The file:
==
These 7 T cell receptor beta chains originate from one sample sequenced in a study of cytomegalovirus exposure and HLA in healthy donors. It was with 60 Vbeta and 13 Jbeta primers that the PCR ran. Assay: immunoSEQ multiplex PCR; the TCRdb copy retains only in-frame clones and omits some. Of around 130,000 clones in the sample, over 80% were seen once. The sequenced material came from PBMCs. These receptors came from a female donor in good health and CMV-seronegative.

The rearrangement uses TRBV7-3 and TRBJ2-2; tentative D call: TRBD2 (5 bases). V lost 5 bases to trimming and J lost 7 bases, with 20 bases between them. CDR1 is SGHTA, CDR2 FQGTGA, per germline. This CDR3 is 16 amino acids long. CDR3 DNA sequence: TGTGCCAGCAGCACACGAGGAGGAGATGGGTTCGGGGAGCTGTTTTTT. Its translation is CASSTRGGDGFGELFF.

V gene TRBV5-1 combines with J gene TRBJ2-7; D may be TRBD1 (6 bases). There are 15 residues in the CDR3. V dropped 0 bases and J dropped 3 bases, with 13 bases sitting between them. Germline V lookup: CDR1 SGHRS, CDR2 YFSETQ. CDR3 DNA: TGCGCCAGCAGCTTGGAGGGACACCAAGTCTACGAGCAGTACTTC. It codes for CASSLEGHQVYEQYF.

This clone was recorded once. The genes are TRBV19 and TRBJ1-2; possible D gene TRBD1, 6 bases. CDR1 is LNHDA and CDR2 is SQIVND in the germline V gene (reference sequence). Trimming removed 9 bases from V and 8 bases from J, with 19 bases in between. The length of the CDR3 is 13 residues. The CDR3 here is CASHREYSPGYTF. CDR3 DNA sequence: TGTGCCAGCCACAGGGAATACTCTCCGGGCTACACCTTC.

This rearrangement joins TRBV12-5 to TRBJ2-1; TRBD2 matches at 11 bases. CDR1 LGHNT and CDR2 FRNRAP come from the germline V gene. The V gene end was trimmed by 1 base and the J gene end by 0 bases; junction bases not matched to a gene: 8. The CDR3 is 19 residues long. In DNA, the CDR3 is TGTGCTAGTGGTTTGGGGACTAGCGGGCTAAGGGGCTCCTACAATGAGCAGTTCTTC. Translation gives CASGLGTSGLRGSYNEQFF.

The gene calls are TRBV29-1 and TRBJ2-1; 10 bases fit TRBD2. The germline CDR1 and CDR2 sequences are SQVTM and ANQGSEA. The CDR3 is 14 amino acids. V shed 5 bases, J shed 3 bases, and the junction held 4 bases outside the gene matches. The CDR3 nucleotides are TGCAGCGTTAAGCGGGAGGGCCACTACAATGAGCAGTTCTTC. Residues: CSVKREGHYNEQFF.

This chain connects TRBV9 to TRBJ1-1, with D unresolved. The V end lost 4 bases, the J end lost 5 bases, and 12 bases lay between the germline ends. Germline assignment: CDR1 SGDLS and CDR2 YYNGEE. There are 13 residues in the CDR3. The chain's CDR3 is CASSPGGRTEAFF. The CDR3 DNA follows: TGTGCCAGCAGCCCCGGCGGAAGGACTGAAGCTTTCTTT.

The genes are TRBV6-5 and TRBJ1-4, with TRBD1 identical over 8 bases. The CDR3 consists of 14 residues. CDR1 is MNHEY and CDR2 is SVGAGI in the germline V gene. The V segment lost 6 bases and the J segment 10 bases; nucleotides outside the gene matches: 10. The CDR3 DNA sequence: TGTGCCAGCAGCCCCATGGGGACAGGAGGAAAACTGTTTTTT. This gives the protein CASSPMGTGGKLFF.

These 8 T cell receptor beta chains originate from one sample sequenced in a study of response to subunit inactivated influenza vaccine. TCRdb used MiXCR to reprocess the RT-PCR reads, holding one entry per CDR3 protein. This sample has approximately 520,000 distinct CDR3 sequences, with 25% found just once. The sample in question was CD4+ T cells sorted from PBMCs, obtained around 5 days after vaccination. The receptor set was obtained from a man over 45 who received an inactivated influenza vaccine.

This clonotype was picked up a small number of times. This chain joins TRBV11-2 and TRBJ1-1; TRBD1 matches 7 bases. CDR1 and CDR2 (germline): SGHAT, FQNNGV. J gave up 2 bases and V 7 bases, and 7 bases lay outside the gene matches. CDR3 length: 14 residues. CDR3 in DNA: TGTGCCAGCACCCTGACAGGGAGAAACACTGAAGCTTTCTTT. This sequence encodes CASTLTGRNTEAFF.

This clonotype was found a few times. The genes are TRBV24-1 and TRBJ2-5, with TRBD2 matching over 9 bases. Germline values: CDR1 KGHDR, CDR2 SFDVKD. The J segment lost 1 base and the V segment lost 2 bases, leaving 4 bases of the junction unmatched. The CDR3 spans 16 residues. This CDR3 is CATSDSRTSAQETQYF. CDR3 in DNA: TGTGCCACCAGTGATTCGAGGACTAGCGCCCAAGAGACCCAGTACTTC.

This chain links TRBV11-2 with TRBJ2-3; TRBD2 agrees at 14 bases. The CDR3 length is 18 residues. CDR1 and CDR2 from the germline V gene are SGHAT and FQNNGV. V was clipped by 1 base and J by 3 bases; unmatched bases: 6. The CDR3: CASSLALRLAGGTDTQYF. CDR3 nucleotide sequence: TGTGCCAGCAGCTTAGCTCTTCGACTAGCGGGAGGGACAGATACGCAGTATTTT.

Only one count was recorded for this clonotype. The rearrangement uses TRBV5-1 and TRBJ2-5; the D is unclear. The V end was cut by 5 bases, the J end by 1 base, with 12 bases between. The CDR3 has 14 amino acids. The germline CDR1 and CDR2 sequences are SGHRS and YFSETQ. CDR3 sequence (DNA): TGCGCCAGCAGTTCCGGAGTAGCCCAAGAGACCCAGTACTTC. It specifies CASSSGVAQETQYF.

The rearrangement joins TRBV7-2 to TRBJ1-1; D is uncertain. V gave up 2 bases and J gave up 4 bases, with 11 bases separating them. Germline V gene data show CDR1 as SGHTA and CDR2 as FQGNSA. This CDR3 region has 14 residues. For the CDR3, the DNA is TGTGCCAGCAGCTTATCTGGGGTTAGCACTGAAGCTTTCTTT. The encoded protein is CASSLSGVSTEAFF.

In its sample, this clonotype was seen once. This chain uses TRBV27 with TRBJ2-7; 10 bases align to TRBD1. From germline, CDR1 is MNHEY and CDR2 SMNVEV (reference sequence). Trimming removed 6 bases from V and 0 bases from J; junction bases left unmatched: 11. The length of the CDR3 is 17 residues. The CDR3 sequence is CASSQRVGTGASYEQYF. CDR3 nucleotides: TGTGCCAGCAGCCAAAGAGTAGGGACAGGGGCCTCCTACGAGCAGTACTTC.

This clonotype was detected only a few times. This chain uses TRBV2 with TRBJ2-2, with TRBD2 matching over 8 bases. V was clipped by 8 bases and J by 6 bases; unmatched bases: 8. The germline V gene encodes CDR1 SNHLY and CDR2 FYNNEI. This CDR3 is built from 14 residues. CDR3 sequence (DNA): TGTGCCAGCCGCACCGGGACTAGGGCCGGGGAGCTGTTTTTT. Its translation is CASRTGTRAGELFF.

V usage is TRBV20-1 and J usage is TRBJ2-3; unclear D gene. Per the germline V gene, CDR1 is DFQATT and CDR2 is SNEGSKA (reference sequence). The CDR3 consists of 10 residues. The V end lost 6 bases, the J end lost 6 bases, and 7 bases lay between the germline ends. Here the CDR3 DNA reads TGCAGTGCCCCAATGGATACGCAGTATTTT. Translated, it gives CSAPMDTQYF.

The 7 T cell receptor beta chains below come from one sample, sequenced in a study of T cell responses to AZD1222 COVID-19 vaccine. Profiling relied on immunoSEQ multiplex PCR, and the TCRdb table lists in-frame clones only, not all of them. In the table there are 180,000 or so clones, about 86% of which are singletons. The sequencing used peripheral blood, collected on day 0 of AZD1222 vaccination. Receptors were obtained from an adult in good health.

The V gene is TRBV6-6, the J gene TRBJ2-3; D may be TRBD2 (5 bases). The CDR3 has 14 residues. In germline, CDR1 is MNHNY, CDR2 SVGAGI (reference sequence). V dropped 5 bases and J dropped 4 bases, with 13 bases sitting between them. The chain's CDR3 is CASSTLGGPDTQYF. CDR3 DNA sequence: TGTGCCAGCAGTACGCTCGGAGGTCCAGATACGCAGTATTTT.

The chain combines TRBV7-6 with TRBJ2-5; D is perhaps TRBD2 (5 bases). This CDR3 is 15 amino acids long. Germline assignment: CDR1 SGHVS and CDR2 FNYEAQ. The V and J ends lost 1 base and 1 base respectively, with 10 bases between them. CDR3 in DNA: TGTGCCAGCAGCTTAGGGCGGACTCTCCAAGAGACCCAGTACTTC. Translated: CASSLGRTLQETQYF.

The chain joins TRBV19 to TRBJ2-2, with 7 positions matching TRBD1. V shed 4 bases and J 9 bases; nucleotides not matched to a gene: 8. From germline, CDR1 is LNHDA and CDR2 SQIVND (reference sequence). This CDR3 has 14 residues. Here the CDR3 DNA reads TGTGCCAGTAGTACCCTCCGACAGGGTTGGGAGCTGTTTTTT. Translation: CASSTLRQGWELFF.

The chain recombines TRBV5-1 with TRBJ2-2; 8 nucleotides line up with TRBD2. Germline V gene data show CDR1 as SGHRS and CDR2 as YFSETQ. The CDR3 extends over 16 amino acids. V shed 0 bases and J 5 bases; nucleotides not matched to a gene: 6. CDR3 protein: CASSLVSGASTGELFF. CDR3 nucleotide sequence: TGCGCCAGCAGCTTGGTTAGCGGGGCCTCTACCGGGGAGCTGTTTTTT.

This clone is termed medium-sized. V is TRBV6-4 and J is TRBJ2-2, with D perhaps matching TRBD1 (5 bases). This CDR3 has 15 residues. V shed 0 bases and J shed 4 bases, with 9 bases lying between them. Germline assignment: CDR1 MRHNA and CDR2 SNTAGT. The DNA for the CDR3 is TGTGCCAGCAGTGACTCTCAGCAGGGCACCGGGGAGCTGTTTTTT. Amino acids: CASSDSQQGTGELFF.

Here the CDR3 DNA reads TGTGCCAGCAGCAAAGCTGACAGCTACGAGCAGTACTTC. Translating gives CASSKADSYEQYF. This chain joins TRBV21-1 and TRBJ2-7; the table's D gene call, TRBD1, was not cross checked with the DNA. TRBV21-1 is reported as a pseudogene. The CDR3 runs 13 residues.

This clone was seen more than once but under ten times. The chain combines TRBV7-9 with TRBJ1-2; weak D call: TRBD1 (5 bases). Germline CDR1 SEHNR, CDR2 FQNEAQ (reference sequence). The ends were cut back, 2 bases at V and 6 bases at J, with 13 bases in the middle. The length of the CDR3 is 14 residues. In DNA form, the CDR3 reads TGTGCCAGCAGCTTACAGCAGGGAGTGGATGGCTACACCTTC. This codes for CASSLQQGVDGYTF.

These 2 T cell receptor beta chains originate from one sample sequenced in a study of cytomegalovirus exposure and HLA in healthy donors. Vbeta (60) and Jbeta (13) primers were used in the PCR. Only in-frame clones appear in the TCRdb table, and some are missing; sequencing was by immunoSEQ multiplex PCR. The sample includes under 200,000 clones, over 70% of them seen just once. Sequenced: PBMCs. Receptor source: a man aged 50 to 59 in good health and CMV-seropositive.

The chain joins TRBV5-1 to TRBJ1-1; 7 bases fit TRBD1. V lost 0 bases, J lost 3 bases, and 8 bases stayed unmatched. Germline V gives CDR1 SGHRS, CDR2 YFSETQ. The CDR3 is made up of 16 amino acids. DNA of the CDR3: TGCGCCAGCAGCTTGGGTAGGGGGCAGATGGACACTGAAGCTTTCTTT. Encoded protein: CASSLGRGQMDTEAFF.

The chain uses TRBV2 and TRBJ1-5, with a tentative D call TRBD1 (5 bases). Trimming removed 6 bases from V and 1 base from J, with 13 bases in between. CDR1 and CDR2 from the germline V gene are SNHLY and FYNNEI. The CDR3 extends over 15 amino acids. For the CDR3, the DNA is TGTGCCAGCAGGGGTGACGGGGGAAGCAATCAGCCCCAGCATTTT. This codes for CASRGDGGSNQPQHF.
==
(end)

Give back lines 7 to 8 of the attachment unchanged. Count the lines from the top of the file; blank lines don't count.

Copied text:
This chain connects TRBV9 to TRBJ1-1, with D unresolved. The V end lost 4 bases, the J end lost 5 bases, and 12 bases lay between the germline ends. Germline assignment: CDR1 SGDLS and CDR2 YYNGEE. There are 13 residues in the CDR3. The chain's CDR3 is CASSPGGRTEAFF. The CDR3 DNA follows: TGTGCCAGCAGCCCCGGCGGAAGGACTGAAGCTTTCTTT.

The genes are TRBV6-5 and TRBJ1-4, with TRBD1 identical over 8 bases. The CDR3 consists of 14 residues. CDR1 is MNHEY and CDR2 is SVGAGI in the germline V gene. The V segment lost 6 bases and the J segment 10 bases; nucleotides outside the gene matches: 10. The CDR3 DNA sequence: TGTGCCAGCAGCCCCATGGGGACAGGAGGAAAACTGTTTTTT. This gives the protein CASSPMGTGGKLFF.